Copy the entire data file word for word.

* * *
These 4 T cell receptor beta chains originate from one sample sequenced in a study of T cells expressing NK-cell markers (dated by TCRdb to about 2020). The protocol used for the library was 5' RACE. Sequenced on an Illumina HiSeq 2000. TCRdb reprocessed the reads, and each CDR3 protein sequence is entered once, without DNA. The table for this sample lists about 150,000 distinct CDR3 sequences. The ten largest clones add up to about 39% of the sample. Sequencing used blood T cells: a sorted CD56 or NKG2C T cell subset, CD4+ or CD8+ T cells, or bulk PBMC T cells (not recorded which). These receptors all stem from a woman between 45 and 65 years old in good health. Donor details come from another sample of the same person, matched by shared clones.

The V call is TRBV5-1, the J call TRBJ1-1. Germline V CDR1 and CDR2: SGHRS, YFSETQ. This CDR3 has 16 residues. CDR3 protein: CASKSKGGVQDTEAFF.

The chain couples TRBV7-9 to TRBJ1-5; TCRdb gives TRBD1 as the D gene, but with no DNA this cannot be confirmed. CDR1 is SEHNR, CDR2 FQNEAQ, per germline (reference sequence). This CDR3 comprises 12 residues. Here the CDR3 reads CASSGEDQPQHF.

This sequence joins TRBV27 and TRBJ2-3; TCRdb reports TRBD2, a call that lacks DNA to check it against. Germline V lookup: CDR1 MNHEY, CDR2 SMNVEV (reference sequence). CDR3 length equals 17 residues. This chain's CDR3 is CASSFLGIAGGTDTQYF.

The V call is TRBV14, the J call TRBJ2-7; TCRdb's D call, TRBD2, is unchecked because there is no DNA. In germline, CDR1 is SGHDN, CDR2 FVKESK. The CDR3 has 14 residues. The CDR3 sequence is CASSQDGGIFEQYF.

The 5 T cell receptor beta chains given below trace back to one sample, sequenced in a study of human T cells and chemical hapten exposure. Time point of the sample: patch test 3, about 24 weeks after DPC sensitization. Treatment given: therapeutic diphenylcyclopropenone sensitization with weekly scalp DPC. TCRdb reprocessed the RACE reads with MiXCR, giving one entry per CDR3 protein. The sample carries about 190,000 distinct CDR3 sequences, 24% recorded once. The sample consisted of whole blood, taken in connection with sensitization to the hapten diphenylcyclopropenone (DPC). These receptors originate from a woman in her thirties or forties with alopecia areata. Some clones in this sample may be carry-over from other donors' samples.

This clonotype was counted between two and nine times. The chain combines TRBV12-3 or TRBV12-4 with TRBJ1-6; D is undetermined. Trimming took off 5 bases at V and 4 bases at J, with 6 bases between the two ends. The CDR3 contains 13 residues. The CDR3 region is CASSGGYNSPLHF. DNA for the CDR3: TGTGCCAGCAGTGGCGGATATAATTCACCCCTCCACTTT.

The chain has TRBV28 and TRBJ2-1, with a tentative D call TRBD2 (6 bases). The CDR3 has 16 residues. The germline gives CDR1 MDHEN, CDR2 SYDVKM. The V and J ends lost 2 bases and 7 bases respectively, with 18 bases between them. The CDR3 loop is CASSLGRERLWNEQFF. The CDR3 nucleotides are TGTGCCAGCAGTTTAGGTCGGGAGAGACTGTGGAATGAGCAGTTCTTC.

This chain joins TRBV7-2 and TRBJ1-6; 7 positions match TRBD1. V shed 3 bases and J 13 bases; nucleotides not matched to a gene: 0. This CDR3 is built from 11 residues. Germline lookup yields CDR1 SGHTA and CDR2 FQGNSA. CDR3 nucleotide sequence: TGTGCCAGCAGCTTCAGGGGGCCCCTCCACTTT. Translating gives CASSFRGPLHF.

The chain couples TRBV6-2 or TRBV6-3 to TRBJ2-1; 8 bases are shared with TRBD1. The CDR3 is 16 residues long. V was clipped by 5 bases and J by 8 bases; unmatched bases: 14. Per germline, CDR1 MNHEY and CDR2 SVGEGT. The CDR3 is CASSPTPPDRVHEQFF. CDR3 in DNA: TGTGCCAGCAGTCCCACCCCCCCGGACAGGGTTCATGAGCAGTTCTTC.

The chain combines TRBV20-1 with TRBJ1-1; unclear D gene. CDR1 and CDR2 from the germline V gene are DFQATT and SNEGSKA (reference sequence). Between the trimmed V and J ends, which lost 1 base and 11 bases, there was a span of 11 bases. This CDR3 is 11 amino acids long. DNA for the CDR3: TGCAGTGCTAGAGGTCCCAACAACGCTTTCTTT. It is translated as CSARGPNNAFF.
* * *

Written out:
These 4 T cell receptor beta chains originate from one sample sequenced in a study of T cells expressing NK-cell markers (dated by TCRdb to about 2020). The protocol used for the library was 5' RACE. Sequenced on an Illumina HiSeq 2000. TCRdb reprocessed the reads, and each CDR3 protein sequence is entered once, without DNA. The table for this sample lists about 150,000 distinct CDR3 sequences. The ten largest clones add up to about 39% of the sample. Sequencing used blood T cells: a sorted CD56 or NKG2C T cell subset, CD4+ or CD8+ T cells, or bulk PBMC T cells (not recorded which). These receptors all stem from a woman between 45 and 65 years old in good health. Donor details come from another sample of the same person, matched by shared clones.

The V call is TRBV5-1, the J call TRBJ1-1. Germline V CDR1 and CDR2: SGHRS, YFSETQ. This CDR3 has 16 residues. CDR3 protein: CASKSKGGVQDTEAFF.

The chain couples TRBV7-9 to TRBJ1-5; TCRdb gives TRBD1 as the D gene, but with no DNA this cannot be confirmed. CDR1 is SEHNR, CDR2 FQNEAQ, per germline (reference sequence). This CDR3 comprises 12 residues. Here the CDR3 reads CASSGEDQPQHF.

This sequence joins TRBV27 and TRBJ2-3; TCRdb reports TRBD2, a call that lacks DNA to check it against. Germline V lookup: CDR1 MNHEY, CDR2 SMNVEV (reference sequence). CDR3 length equals 17 residues. This chain's CDR3 is CASSFLGIAGGTDTQYF.

The V call is TRBV14, the J call TRBJ2-7; TCRdb's D call, TRBD2, is unchecked because there is no DNA. In germline, CDR1 is SGHDN, CDR2 FVKESK. The CDR3 has 14 residues. The CDR3 sequence is CASSQDGGIFEQYF.

The 5 T cell receptor beta chains given below trace back to one sample, sequenced in a study of human T cells and chemical hapten exposure. Time point of the sample: patch test 3, about 24 weeks after DPC sensitization. Treatment given: therapeutic diphenylcyclopropenone sensitization with weekly scalp DPC. TCRdb reprocessed the RACE reads with MiXCR, giving one entry per CDR3 protein. The sample carries about 190,000 distinct CDR3 sequences, 24% recorded once. The sample consisted of whole blood, taken in connection with sensitization to the hapten diphenylcyclopropenone (DPC). These receptors originate from a woman in her thirties or forties with alopecia areata. Some clones in this sample may be carry-over from other donors' samples.

This clonotype was counted between two and nine times. The chain combines TRBV12-3 or TRBV12-4 with TRBJ1-6; D is undetermined. Trimming took off 5 bases at V and 4 bases at J, with 6 bases between the two ends. The CDR3 contains 13 residues. The CDR3 region is CASSGGYNSPLHF. DNA for the CDR3: TGTGCCAGCAGTGGCGGATATAATTCACCCCTCCACTTT.

The chain has TRBV28 and TRBJ2-1, with a tentative D call TRBD2 (6 bases). The CDR3 has 16 residues. The germline gives CDR1 MDHEN, CDR2 SYDVKM. The V and J ends lost 2 bases and 7 bases respectively, with 18 bases between them. The CDR3 loop is CASSLGRERLWNEQFF. The CDR3 nucleotides are TGTGCCAGCAGTTTAGGTCGGGAGAGACTGTGGAATGAGCAGTTCTTC.

This chain joins TRBV7-2 and TRBJ1-6; 7 positions match TRBD1. V shed 3 bases and J 13 bases; nucleotides not matched to a gene: 0. This CDR3 is built from 11 residues. Germline lookup yields CDR1 SGHTA and CDR2 FQGNSA. CDR3 nucleotide sequence: TGTGCCAGCAGCTTCAGGGGGCCCCTCCACTTT. Translating gives CASSFRGPLHF.

The chain couples TRBV6-2 or TRBV6-3 to TRBJ2-1; 8 bases are shared with TRBD1. The CDR3 is 16 residues long. V was clipped by 5 bases and J by 8 bases; unmatched bases: 14. Per germline, CDR1 MNHEY and CDR2 SVGEGT. The CDR3 is CASSPTPPDRVHEQFF. CDR3 in DNA: TGTGCCAGCAGTCCCACCCCCCCGGACAGGGTTCATGAGCAGTTCTTC.

The chain combines TRBV20-1 with TRBJ1-1; unclear D gene. CDR1 and CDR2 from the germline V gene are DFQATT and SNEGSKA (reference sequence). Between the trimmed V and J ends, which lost 1 base and 11 bases, there was a span of 11 bases. This CDR3 is 11 amino acids long. DNA for the CDR3: TGCAGTGCTAGAGGTCCCAACAACGCTTTCTTT. It is translated as CSARGPNNAFF.